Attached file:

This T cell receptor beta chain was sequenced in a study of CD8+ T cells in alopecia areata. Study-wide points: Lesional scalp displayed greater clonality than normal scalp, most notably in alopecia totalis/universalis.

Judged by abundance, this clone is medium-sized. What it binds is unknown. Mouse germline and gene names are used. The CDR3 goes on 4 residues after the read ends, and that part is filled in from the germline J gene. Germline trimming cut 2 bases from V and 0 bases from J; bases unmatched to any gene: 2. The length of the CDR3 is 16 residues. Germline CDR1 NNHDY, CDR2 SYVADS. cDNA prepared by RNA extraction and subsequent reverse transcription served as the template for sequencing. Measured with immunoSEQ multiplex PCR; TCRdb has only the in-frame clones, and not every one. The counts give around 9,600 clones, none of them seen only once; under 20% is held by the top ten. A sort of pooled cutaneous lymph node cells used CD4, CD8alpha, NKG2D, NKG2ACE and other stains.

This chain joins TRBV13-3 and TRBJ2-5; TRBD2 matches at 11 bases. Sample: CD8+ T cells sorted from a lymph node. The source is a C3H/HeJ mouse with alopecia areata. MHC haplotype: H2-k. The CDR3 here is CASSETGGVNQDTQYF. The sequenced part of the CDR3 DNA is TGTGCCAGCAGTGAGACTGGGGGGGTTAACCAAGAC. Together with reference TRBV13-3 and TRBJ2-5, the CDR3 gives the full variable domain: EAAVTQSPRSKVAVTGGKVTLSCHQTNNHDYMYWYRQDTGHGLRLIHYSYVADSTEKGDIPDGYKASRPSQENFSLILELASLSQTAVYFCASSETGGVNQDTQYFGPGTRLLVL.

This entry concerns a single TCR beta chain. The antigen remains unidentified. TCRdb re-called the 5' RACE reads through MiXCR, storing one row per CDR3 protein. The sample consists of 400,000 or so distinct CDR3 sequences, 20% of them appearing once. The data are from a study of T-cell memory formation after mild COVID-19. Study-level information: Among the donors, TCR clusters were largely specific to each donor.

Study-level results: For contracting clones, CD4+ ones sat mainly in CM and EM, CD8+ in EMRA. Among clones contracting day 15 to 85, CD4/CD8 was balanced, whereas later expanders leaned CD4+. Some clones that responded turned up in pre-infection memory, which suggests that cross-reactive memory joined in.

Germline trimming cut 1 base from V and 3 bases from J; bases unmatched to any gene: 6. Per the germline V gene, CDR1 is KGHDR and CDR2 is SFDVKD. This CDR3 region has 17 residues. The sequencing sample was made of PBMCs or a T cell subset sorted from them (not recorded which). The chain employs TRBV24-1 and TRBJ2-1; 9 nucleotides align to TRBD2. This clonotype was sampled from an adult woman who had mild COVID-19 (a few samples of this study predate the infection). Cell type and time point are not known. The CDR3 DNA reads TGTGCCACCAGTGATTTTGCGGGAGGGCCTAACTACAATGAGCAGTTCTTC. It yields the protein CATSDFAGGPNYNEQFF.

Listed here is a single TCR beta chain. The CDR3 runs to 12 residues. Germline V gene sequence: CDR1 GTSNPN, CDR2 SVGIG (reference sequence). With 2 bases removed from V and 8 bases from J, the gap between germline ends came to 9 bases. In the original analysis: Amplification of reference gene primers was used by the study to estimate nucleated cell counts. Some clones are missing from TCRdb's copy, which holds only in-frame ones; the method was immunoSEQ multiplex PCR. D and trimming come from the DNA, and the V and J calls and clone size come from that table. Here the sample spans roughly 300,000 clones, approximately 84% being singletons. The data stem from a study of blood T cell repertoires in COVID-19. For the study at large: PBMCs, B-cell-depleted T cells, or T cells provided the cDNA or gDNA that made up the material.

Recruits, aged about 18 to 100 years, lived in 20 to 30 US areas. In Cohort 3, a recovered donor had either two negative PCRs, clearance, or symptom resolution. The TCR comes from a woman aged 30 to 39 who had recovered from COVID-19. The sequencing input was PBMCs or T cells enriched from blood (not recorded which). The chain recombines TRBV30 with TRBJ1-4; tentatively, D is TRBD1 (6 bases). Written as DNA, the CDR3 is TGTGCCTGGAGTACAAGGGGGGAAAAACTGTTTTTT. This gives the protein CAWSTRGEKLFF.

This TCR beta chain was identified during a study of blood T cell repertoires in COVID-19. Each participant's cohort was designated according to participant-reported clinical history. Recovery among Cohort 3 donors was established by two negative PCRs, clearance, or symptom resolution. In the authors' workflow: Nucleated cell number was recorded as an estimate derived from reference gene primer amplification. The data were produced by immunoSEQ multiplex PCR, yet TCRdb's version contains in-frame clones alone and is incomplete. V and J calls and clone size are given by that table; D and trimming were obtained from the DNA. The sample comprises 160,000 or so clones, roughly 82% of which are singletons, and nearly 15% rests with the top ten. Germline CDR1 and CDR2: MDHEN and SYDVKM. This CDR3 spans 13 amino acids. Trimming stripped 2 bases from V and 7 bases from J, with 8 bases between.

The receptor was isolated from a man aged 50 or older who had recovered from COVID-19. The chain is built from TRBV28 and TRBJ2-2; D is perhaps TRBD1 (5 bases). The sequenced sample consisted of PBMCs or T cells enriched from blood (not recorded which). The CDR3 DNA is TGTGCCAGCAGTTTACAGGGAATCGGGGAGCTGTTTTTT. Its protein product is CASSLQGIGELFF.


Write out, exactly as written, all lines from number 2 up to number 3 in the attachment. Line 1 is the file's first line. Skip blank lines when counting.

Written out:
Judged by abundance, this clone is medium-sized. What it binds is unknown. Mouse germline and gene names are used. The CDR3 goes on 4 residues after the read ends, and that part is filled in from the germline J gene. Germline trimming cut 2 bases from V and 0 bases from J; bases unmatched to any gene: 2. The length of the CDR3 is 16 residues. Germline CDR1 NNHDY, CDR2 SYVADS. cDNA prepared by RNA extraction and subsequent reverse transcription served as the template for sequencing. Measured with immunoSEQ multiplex PCR; TCRdb has only the in-frame clones, and not every one. The counts give around 9,600 clones, none of them seen only once; under 20% is held by the top ten. A sort of pooled cutaneous lymph node cells used CD4, CD8alpha, NKG2D, NKG2ACE and other stains.

This chain joins TRBV13-3 and TRBJ2-5; TRBD2 matches at 11 bases. Sample: CD8+ T cells sorted from a lymph node. The source is a C3H/HeJ mouse with alopecia areata. MHC haplotype: H2-k. The CDR3 here is CASSETGGVNQDTQYF. The sequenced part of the CDR3 DNA is TGTGCCAGCAGTGAGACTGGGGGGGTTAACCAAGAC. Together with reference TRBV13-3 and TRBJ2-5, the CDR3 gives the full variable domain: EAAVTQSPRSKVAVTGGKVTLSCHQTNNHDYMYWYRQDTGHGLRLIHYSYVADSTEKGDIPDGYKASRPSQENFSLILELASLSQTAVYFCASSETGGVNQDTQYFGPGTRLLVL.